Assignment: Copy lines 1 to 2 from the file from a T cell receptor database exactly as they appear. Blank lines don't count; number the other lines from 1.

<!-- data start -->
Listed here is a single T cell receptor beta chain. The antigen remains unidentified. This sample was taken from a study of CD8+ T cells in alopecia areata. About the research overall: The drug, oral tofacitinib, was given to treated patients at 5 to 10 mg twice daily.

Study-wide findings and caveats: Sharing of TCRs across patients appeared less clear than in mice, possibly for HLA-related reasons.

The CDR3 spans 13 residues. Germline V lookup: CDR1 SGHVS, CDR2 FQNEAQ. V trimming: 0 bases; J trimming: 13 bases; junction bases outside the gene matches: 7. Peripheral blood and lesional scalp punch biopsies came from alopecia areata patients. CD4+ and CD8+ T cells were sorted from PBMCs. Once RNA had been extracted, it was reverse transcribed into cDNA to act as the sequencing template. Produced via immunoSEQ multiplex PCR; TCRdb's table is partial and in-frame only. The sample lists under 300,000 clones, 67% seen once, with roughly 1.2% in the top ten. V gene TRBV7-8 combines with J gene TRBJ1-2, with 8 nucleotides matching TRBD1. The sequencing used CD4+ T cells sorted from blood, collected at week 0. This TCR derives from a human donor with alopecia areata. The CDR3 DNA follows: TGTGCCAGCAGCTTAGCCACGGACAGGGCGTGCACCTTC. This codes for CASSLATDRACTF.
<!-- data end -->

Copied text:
Listed here is a single T cell receptor beta chain. The antigen remains unidentified. This sample was taken from a study of CD8+ T cells in alopecia areata. About the research overall: The drug, oral tofacitinib, was given to treated patients at 5 to 10 mg twice daily.

Study-wide findings and caveats: Sharing of TCRs across patients appeared less clear than in mice, possibly for HLA-related reasons.